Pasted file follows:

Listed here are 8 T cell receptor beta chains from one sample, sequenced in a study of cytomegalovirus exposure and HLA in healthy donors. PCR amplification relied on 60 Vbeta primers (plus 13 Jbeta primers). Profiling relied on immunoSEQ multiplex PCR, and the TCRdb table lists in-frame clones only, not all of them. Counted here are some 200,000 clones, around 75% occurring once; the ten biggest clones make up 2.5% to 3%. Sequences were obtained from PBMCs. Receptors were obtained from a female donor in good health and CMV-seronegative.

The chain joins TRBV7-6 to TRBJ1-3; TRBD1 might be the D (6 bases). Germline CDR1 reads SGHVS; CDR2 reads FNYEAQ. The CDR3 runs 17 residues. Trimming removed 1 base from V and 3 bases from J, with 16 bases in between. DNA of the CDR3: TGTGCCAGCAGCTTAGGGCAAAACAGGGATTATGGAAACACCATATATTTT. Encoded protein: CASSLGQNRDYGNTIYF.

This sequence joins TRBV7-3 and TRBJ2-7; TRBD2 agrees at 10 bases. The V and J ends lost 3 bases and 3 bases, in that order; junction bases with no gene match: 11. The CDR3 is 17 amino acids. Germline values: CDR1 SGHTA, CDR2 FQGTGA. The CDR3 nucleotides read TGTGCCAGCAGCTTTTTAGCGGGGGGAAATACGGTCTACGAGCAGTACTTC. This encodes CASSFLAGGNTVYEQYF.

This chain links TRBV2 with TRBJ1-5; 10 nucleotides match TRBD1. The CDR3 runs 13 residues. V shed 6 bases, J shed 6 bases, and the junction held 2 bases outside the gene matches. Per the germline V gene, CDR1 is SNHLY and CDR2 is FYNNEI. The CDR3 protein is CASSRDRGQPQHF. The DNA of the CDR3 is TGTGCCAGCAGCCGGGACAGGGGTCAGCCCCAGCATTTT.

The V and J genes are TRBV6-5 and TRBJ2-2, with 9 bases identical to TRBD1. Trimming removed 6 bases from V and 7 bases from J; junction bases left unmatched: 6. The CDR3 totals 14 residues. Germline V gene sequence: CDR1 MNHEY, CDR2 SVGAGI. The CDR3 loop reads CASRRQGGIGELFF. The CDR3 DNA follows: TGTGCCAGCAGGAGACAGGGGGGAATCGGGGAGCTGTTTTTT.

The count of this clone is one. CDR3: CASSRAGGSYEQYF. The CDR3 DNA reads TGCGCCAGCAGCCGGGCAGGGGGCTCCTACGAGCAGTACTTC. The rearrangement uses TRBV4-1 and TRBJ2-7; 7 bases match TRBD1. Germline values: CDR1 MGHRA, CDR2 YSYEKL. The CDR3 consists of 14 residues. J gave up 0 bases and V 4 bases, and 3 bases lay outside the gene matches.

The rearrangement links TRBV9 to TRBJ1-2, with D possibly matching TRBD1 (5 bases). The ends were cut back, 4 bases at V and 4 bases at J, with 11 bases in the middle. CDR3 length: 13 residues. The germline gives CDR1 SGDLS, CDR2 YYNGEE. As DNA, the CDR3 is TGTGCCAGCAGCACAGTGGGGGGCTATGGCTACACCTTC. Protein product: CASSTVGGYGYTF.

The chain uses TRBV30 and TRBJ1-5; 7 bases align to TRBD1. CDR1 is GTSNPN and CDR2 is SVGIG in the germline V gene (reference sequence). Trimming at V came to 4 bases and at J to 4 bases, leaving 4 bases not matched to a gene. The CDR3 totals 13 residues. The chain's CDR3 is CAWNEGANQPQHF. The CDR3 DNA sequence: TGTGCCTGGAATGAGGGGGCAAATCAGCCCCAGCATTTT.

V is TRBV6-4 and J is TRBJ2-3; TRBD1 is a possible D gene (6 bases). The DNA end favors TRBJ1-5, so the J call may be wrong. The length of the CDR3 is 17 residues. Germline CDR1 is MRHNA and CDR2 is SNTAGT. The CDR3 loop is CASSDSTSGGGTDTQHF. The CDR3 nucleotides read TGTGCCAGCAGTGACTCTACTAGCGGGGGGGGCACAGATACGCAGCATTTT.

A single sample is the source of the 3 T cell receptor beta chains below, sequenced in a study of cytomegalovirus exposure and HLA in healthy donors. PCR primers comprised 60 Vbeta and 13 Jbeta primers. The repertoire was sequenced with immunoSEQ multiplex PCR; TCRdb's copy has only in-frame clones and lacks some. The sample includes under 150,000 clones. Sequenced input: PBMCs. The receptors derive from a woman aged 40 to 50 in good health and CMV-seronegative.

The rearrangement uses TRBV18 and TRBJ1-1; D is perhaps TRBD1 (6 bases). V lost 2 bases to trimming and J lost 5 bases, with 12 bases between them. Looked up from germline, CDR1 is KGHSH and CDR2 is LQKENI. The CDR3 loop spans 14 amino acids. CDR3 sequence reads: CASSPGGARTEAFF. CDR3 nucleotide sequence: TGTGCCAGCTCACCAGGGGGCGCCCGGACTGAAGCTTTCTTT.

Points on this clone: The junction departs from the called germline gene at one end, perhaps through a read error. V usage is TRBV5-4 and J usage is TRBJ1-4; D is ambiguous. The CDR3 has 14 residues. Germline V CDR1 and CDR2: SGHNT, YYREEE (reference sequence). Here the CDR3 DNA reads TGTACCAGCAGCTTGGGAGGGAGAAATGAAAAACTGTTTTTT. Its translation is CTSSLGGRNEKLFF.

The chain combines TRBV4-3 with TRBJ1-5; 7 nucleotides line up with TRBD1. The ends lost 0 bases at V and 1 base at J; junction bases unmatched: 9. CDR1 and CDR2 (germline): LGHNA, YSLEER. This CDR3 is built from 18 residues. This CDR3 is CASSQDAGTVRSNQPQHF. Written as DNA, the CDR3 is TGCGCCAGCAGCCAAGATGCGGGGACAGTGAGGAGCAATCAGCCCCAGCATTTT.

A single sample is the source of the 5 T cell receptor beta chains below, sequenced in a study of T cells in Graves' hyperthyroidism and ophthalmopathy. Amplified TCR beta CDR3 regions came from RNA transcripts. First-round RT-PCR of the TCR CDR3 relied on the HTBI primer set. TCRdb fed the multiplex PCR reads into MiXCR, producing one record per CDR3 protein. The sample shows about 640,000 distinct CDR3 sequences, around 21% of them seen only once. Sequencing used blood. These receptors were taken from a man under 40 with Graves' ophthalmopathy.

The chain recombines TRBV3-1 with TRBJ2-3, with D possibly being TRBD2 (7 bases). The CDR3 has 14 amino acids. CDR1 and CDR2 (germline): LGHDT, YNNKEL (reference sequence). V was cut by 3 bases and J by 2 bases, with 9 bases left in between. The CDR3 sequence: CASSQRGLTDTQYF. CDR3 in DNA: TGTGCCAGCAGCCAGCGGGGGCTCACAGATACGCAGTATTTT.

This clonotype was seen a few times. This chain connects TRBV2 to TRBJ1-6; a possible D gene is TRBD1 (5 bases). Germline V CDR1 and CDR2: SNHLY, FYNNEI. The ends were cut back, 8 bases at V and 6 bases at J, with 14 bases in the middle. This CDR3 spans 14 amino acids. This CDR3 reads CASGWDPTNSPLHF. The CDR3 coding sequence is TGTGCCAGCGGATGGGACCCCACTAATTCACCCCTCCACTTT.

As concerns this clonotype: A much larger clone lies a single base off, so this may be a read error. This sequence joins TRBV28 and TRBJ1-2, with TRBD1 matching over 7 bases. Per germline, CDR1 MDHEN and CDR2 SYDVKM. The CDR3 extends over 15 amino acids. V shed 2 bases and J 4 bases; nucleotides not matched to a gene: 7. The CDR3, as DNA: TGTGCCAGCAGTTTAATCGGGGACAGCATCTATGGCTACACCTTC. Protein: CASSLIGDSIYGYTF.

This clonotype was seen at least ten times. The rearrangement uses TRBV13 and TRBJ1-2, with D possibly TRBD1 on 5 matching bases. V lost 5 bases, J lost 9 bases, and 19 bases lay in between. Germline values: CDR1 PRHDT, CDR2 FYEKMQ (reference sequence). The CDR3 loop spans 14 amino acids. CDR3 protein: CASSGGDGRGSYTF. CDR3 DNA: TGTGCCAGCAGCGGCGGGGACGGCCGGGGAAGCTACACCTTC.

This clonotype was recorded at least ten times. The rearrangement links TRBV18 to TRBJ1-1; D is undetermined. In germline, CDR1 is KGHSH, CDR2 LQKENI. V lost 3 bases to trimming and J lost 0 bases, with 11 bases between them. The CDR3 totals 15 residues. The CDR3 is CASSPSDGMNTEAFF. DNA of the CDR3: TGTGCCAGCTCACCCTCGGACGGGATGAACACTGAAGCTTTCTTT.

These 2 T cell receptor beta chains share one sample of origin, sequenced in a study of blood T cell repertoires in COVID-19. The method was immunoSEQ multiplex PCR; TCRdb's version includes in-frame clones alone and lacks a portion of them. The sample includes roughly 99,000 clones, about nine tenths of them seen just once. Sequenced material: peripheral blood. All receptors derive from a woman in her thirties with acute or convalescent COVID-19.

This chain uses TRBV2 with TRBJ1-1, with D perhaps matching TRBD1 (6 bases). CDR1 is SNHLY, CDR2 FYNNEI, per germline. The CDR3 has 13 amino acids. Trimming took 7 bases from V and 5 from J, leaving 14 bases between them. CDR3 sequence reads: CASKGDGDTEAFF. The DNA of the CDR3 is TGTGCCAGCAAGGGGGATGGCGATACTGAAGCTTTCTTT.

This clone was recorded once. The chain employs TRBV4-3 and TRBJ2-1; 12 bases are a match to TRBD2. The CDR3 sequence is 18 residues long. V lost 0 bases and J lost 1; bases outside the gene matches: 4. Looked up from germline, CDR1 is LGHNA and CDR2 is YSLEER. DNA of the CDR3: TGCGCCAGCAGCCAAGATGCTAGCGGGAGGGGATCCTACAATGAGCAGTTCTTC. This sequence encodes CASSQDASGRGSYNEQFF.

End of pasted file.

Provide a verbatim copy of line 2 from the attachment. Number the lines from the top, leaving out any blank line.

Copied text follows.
The chain joins TRBV7-6 to TRBJ1-3; TRBD1 might be the D (6 bases). Germline CDR1 reads SGHVS; CDR2 reads FNYEAQ. The CDR3 runs 17 residues. Trimming removed 1 base from V and 3 bases from J, with 16 bases in between. DNA of the CDR3: TGTGCCAGCAGCTTAGGGCAAAACAGGGATTATGGAAACACCATATATTTT. Encoded protein: CASSLGQNRDYGNTIYF.